Scientific name........Carcharhinus Albimarginatus
Family name............ Carcharhinidae
Other common names.......Silvertip whaler
Silvertip sharks are fairly large and slender sharks, dark gray in
color. Their common name is derived from the distinctive white tips
and margins on all their fins. The pectoral fins are narrow and
pointed, and the first dorsal fin is narrowly rounded. Apart from
these features, they look like many of the other gray requiem sharks
that are commonly found out beyond the reef edge in warm tropical
Silvertips can reach a maximum length of 10 feet. Males mature at
5.2 to 5.9 feet while females mature at 5.2 to 6.5 feet. Pups are
born at 25 to 27 inches in length.
The teeth of silvertips are similar to those of other species that
belong to the genus Carcharhinus. They are strongly serrated
and narrowly pointed in the lower jaw, and sharp, serrated, and
oblique in the upper jaw. They are ideal for catching and cutting
the fish that they feed on.
Dark gray, sometimes bronze-tinged, white below, striking white tips
and trailing edges on all fins.
This shark feeds upon fish such as reef wrasses and in open water,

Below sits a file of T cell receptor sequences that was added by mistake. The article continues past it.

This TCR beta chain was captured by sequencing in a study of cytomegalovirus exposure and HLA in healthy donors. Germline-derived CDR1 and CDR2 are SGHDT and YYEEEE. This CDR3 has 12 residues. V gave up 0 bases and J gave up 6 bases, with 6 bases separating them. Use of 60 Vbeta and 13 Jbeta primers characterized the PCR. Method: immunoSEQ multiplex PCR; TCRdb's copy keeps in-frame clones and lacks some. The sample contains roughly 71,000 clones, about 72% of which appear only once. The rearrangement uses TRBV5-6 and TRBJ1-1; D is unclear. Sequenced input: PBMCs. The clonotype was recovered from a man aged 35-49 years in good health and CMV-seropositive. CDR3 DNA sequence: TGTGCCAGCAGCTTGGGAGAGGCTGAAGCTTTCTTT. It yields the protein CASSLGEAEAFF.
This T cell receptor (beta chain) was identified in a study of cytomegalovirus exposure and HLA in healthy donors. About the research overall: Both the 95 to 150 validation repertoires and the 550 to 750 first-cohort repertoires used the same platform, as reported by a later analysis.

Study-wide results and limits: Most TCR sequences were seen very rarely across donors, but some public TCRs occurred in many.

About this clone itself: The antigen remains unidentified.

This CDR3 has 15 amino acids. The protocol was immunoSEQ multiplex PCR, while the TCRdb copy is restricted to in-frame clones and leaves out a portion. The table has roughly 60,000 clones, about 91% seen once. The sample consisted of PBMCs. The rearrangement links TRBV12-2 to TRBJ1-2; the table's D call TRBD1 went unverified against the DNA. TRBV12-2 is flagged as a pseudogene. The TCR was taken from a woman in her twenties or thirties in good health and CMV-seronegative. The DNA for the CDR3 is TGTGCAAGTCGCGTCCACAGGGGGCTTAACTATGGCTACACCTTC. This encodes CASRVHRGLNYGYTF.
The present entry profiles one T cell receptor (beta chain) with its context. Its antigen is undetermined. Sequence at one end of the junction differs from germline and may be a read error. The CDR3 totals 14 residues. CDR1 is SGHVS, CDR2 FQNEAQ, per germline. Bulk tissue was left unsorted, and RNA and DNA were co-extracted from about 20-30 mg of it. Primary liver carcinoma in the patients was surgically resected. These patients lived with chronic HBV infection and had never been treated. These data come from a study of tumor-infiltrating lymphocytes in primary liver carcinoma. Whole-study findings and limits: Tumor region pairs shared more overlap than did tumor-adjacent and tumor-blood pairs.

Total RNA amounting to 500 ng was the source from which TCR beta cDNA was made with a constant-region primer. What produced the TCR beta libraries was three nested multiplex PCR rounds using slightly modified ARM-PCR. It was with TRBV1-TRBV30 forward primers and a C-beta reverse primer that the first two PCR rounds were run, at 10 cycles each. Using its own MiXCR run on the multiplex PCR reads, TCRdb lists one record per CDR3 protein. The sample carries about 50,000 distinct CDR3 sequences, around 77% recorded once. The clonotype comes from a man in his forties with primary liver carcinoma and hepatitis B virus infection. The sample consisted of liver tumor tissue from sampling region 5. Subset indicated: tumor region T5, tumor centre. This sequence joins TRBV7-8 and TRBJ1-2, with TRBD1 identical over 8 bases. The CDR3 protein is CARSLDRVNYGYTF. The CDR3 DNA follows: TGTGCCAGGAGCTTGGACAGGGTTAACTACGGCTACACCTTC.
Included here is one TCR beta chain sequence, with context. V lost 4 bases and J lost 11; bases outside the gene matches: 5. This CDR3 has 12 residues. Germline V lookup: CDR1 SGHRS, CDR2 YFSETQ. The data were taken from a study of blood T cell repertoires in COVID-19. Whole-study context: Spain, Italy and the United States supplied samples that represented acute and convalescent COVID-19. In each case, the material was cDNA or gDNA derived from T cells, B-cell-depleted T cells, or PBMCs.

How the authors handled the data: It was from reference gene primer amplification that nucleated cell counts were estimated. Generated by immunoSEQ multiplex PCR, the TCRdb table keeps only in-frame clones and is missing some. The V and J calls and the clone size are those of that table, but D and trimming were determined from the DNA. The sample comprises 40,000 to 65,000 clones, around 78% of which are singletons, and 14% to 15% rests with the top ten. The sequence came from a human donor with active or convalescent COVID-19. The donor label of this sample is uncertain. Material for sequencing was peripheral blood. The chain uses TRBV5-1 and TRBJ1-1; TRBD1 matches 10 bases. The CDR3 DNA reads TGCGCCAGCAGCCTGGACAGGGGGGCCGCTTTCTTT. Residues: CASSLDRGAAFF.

tuna and flying fish.
Experiments conducted using underwater sound have shown that
silvertips are attracted to low-frequency sounds, probably because
these frequencies mimic the sound made by an injured fish,
potentially an easy meal.
More aggressive than and dominant over ( Carcharhinus
galapagensis ) and ( Carcharhinus limbatus ) sharks.
Often follows boats. Solitary, pairs or aggregations of silvertip
sharks are observed and they do not display defined sexual
segregation. They do exhibit some size-related segregation, with the
habitat "preferences" of juveniles overlapping little with those of
They are widespread in tropics from East Africa to Panama; not in
the Atlantic. These sharks prefer offshore islands, coral reefs, and
banks, from surface to 1,968.5 feet to 2,624.6 feet. However they
also enter lagoons, and it is here that you will encounter them
often. They are not oceanic. Young in shallower water close to
shore, adults more wide ranging.
Silvertip sharks are viviparous, females usually have 5 to 6 pups
to a litter, but there can be as much as 11. The young hatch after
Given their size and their aggressive behaviour, you should always
treat them with caution and respect. They have been known to harass
divers, but reports of them actually attacking people are rare. When
food is present, all size classes may make close, persistent
approaches and large adults have even chased divers out of the
water. There has been one reported shark bite incident.
Common in some areas. Even remote populations are likely highly
vulnerable to target fisheries for meat or fins, particularly if
limited dispersion between sites.